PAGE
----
Prime Minister Vladimir Putin, back to camera, speaks during a United Russia party congress in Moscow on Sunday, Nov. 27, 2011.Source: AP
The article begins with Mr. Putin saying that the budget’s expenses on social sphere now stand at over 50%. “This is true, but is not enough”, says director of the Center for Political Information Alexei Mukhin.
"It is very tempting but still hard to agree that Russia has already turned into a socially-oriented economy. Yes, pensions and salaries are increased regularly, and some special programs were launched to improve the living of the most vulnerable social groups. Nevertheless, the gap between the rich and the poor in Russia remains too wide and can be compared to that in the United States. So, talking about social equality in Russia now would be a mistake."
Putin, however, is aware of this and is going to move on to turn Russia into a socially fair country. He pledges a further increase in pensions, adding that he is opposed to raising the pension age. The article says that the practice of paying $13,000 to women who give birth to more than two children will continue as it has already brought some positive changes to the country’s demographic situation. Mr. Putin also suggests paying about $230 a month to a mother of three and more children until a child is three years old. He believes that without managing to reverse a demographic decline and boosting the country’s population from the current 143 million, Russia is ‘facing the risk of turning into an empty space’.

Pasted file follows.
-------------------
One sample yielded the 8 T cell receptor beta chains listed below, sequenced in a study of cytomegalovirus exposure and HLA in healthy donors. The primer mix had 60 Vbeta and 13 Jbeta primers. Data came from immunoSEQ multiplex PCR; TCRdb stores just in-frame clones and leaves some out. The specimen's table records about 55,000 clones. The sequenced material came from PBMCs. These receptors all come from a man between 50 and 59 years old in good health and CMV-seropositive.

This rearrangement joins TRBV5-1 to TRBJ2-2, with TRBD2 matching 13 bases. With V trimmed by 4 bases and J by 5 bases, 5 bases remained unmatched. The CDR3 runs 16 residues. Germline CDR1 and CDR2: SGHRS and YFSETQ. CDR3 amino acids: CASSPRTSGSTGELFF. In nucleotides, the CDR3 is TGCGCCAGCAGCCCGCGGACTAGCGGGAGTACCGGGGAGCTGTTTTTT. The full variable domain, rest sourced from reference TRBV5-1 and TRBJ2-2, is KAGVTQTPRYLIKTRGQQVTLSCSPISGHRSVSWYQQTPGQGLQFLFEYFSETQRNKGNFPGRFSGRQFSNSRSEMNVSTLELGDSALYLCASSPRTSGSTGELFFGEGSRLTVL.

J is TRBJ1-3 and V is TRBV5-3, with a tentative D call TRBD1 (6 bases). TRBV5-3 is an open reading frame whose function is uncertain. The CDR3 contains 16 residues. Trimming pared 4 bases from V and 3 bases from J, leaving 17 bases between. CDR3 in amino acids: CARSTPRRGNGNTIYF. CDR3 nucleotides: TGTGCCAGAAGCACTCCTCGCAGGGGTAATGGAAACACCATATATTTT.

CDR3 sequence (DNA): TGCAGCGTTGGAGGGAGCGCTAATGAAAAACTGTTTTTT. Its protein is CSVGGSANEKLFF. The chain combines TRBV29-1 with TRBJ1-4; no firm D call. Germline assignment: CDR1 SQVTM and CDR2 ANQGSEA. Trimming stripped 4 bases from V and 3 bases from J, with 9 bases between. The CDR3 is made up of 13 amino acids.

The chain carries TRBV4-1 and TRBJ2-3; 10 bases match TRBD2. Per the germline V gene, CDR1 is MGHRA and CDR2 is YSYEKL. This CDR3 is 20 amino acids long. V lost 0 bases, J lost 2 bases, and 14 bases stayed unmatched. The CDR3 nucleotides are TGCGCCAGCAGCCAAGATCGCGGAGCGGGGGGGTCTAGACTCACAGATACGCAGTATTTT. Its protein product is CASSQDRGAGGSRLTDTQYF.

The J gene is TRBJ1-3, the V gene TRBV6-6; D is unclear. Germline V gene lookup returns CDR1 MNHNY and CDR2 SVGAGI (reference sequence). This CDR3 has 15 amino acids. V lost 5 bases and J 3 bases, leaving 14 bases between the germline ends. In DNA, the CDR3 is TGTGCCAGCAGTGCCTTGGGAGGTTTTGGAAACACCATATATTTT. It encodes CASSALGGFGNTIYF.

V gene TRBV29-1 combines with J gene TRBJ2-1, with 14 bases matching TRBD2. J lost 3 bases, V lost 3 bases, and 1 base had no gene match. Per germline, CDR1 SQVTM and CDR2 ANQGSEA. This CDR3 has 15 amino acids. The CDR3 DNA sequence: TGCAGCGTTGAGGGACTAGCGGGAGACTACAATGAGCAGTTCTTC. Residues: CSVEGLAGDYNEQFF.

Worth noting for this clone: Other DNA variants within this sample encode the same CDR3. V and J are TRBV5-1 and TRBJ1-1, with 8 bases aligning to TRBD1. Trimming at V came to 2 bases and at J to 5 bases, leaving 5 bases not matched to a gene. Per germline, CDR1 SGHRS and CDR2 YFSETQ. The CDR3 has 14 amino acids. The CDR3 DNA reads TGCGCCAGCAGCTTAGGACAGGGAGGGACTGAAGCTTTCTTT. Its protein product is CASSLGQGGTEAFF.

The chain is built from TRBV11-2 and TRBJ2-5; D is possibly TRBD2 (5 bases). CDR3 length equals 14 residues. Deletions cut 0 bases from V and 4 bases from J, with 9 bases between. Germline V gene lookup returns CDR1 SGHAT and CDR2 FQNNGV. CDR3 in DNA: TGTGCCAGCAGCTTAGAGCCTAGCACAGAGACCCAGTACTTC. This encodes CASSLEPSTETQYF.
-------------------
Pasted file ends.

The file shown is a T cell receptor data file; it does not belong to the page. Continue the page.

Putin also pledges that investing in education will become a priority in the decade to come. He admits that latest reforms in healthcare and education have not proved effective, adding that low salaries result in the lack of motivation among professionals working in state-funded organizations.
Putin says that starting from September 1, 2012, the income of school and university teachers will reach the average level in a region, while by 2018 their salaries will stand at 200 percent of the national average. Salaries in state-funded hospitals will go up, too.
Putin also stressed the need to boost self-esteem of blue-collar workers, and suggested the revival of the so-called ‘working aristocracy’. He expects that by 2020 this social class could comprise about 10 million qualified professionals. Political analyst Dmitry Danilin comments.
"In the early 20th century the working aristocracy was one of the pillars of our state. It guarantees stability and effective economic development."
This is Putin`s fifth campaign article. The first one was published in Izvestiya on January 16th, and dealt with major challenges Russia is facing now. A new article was released in Nezavisimaya Gazeta a week later to focus on ‘the national question’. The third and fourth articles in Kommersant focused on Russia’s economic development and democracy. All his campaign articles unveil the highlights of his election program.
First published in Voice of Russia.
All rights reserved by Rossiyskaya Gazeta.
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